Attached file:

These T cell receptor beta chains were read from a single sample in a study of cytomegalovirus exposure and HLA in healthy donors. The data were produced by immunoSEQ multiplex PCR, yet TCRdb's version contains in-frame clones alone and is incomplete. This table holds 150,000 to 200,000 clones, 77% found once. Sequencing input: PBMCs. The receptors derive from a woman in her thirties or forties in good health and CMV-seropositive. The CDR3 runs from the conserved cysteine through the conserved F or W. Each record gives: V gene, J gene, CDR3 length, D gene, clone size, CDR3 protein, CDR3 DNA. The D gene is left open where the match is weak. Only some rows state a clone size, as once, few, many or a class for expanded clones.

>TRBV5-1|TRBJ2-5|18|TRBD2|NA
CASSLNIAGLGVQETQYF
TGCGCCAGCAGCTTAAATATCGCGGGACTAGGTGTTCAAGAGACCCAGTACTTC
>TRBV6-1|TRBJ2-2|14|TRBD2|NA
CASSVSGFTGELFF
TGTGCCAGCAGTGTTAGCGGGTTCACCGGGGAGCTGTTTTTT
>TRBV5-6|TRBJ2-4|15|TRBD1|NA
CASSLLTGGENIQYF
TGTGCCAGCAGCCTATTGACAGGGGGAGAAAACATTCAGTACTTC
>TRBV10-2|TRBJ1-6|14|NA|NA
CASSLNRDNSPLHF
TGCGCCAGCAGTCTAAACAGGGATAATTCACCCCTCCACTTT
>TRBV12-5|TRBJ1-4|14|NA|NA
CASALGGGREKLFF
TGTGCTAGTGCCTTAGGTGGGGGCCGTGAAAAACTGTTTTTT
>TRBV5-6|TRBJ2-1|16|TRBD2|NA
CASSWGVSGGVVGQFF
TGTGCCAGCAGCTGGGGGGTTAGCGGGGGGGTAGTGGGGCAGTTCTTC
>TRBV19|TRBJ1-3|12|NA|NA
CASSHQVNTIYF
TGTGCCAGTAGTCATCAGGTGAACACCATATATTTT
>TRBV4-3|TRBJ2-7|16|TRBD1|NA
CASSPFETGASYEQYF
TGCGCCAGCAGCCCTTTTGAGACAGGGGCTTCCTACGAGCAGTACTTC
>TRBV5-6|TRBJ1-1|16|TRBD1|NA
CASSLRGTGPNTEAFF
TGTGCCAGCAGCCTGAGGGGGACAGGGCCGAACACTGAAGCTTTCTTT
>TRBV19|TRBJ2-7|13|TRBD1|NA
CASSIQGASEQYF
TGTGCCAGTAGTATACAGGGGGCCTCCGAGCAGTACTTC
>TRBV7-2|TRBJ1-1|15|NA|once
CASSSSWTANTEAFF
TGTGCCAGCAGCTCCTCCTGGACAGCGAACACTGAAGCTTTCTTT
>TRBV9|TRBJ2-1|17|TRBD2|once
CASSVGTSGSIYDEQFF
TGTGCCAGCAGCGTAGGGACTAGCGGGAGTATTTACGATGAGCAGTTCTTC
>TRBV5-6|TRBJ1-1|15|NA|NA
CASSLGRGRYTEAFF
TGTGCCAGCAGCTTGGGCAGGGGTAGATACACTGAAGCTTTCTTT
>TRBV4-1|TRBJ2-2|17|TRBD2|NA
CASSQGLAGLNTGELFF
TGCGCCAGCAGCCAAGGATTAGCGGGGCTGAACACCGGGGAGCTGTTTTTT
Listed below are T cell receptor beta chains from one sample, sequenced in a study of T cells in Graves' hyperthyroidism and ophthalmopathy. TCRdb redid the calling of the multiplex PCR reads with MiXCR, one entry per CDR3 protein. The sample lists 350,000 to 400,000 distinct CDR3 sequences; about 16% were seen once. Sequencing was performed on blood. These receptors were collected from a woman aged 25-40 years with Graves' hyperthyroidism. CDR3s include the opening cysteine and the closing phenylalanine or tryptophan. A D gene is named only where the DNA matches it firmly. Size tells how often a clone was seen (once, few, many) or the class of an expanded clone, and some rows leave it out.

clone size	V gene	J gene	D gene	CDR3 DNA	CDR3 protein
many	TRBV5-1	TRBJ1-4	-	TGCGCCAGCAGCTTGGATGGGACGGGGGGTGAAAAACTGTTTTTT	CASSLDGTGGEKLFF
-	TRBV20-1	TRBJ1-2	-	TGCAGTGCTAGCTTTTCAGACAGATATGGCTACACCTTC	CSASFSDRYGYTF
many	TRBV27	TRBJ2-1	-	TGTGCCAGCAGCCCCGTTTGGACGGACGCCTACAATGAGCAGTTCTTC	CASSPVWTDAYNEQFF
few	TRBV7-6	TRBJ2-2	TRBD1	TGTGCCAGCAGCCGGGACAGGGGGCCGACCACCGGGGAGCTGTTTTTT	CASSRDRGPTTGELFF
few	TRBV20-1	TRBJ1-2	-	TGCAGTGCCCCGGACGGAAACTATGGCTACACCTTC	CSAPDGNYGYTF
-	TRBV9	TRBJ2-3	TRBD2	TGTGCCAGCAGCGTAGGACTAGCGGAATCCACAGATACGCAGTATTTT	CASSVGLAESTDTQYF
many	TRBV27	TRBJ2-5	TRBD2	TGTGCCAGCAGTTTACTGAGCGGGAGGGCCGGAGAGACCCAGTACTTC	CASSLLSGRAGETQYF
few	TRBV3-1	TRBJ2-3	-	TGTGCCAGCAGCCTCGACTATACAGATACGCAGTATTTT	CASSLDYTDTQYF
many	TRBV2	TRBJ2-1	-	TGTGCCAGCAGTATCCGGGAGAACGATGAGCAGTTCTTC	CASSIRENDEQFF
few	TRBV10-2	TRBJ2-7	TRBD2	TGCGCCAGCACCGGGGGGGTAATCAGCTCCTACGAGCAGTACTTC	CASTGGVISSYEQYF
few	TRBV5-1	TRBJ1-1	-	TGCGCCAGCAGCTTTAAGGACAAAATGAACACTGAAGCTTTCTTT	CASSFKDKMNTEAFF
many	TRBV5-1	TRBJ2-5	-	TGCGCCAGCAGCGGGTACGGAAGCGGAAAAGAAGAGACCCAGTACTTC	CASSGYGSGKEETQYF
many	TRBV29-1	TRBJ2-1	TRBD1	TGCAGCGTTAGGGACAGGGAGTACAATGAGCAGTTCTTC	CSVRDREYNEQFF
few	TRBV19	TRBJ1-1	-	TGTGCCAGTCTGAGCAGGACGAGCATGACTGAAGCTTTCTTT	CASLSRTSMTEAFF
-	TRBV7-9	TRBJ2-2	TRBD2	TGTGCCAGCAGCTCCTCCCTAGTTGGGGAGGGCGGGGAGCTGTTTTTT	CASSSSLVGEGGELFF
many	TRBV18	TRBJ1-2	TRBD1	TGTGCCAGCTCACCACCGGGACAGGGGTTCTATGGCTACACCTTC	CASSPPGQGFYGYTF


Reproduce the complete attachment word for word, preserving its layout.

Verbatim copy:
These T cell receptor beta chains were read from a single sample in a study of cytomegalovirus exposure and HLA in healthy donors. The data were produced by immunoSEQ multiplex PCR, yet TCRdb's version contains in-frame clones alone and is incomplete. This table holds 150,000 to 200,000 clones, 77% found once. Sequencing input: PBMCs. The receptors derive from a woman in her thirties or forties in good health and CMV-seropositive. The CDR3 runs from the conserved cysteine through the conserved F or W. Each record gives: V gene, J gene, CDR3 length, D gene, clone size, CDR3 protein, CDR3 DNA. The D gene is left open where the match is weak. Only some rows state a clone size, as once, few, many or a class for expanded clones.

>TRBV5-1|TRBJ2-5|18|TRBD2|NA
CASSLNIAGLGVQETQYF
TGCGCCAGCAGCTTAAATATCGCGGGACTAGGTGTTCAAGAGACCCAGTACTTC
>TRBV6-1|TRBJ2-2|14|TRBD2|NA
CASSVSGFTGELFF
TGTGCCAGCAGTGTTAGCGGGTTCACCGGGGAGCTGTTTTTT
>TRBV5-6|TRBJ2-4|15|TRBD1|NA
CASSLLTGGENIQYF
TGTGCCAGCAGCCTATTGACAGGGGGAGAAAACATTCAGTACTTC
>TRBV10-2|TRBJ1-6|14|NA|NA
CASSLNRDNSPLHF
TGCGCCAGCAGTCTAAACAGGGATAATTCACCCCTCCACTTT
>TRBV12-5|TRBJ1-4|14|NA|NA
CASALGGGREKLFF
TGTGCTAGTGCCTTAGGTGGGGGCCGTGAAAAACTGTTTTTT
>TRBV5-6|TRBJ2-1|16|TRBD2|NA
CASSWGVSGGVVGQFF
TGTGCCAGCAGCTGGGGGGTTAGCGGGGGGGTAGTGGGGCAGTTCTTC
>TRBV19|TRBJ1-3|12|NA|NA
CASSHQVNTIYF
TGTGCCAGTAGTCATCAGGTGAACACCATATATTTT
>TRBV4-3|TRBJ2-7|16|TRBD1|NA
CASSPFETGASYEQYF
TGCGCCAGCAGCCCTTTTGAGACAGGGGCTTCCTACGAGCAGTACTTC
>TRBV5-6|TRBJ1-1|16|TRBD1|NA
CASSLRGTGPNTEAFF
TGTGCCAGCAGCCTGAGGGGGACAGGGCCGAACACTGAAGCTTTCTTT
>TRBV19|TRBJ2-7|13|TRBD1|NA
CASSIQGASEQYF
TGTGCCAGTAGTATACAGGGGGCCTCCGAGCAGTACTTC
>TRBV7-2|TRBJ1-1|15|NA|once
CASSSSWTANTEAFF
TGTGCCAGCAGCTCCTCCTGGACAGCGAACACTGAAGCTTTCTTT
>TRBV9|TRBJ2-1|17|TRBD2|once
CASSVGTSGSIYDEQFF
TGTGCCAGCAGCGTAGGGACTAGCGGGAGTATTTACGATGAGCAGTTCTTC
>TRBV5-6|TRBJ1-1|15|NA|NA
CASSLGRGRYTEAFF
TGTGCCAGCAGCTTGGGCAGGGGTAGATACACTGAAGCTTTCTTT
>TRBV4-1|TRBJ2-2|17|TRBD2|NA
CASSQGLAGLNTGELFF
TGCGCCAGCAGCCAAGGATTAGCGGGGCTGAACACCGGGGAGCTGTTTTTT
Listed below are T cell receptor beta chains from one sample, sequenced in a study of T cells in Graves' hyperthyroidism and ophthalmopathy. TCRdb redid the calling of the multiplex PCR reads with MiXCR, one entry per CDR3 protein. The sample lists 350,000 to 400,000 distinct CDR3 sequences; about 16% were seen once. Sequencing was performed on blood. These receptors were collected from a woman aged 25-40 years with Graves' hyperthyroidism. CDR3s include the opening cysteine and the closing phenylalanine or tryptophan. A D gene is named only where the DNA matches it firmly. Size tells how often a clone was seen (once, few, many) or the class of an expanded clone, and some rows leave it out.

clone size	V gene	J gene	D gene	CDR3 DNA	CDR3 protein
many	TRBV5-1	TRBJ1-4	-	TGCGCCAGCAGCTTGGATGGGACGGGGGGTGAAAAACTGTTTTTT	CASSLDGTGGEKLFF
-	TRBV20-1	TRBJ1-2	-	TGCAGTGCTAGCTTTTCAGACAGATATGGCTACACCTTC	CSASFSDRYGYTF
many	TRBV27	TRBJ2-1	-	TGTGCCAGCAGCCCCGTTTGGACGGACGCCTACAATGAGCAGTTCTTC	CASSPVWTDAYNEQFF
few	TRBV7-6	TRBJ2-2	TRBD1	TGTGCCAGCAGCCGGGACAGGGGGCCGACCACCGGGGAGCTGTTTTTT	CASSRDRGPTTGELFF
few	TRBV20-1	TRBJ1-2	-	TGCAGTGCCCCGGACGGAAACTATGGCTACACCTTC	CSAPDGNYGYTF
-	TRBV9	TRBJ2-3	TRBD2	TGTGCCAGCAGCGTAGGACTAGCGGAATCCACAGATACGCAGTATTTT	CASSVGLAESTDTQYF
many	TRBV27	TRBJ2-5	TRBD2	TGTGCCAGCAGTTTACTGAGCGGGAGGGCCGGAGAGACCCAGTACTTC	CASSLLSGRAGETQYF
few	TRBV3-1	TRBJ2-3	-	TGTGCCAGCAGCCTCGACTATACAGATACGCAGTATTTT	CASSLDYTDTQYF
many	TRBV2	TRBJ2-1	-	TGTGCCAGCAGTATCCGGGAGAACGATGAGCAGTTCTTC	CASSIRENDEQFF
few	TRBV10-2	TRBJ2-7	TRBD2	TGCGCCAGCACCGGGGGGGTAATCAGCTCCTACGAGCAGTACTTC	CASTGGVISSYEQYF
few	TRBV5-1	TRBJ1-1	-	TGCGCCAGCAGCTTTAAGGACAAAATGAACACTGAAGCTTTCTTT	CASSFKDKMNTEAFF
many	TRBV5-1	TRBJ2-5	-	TGCGCCAGCAGCGGGTACGGAAGCGGAAAAGAAGAGACCCAGTACTTC	CASSGYGSGKEETQYF
many	TRBV29-1	TRBJ2-1	TRBD1	TGCAGCGTTAGGGACAGGGAGTACAATGAGCAGTTCTTC	CSVRDREYNEQFF
few	TRBV19	TRBJ1-1	-	TGTGCCAGTCTGAGCAGGACGAGCATGACTGAAGCTTTCTTT	CASLSRTSMTEAFF
-	TRBV7-9	TRBJ2-2	TRBD2	TGTGCCAGCAGCTCCTCCCTAGTTGGGGAGGGCGGGGAGCTGTTTTTT	CASSSSLVGEGGELFF
many	TRBV18	TRBJ1-2	TRBD1	TGTGCCAGCTCACCACCGGGACAGGGGTTCTATGGCTACACCTTC	CASSPPGQGFYGYTF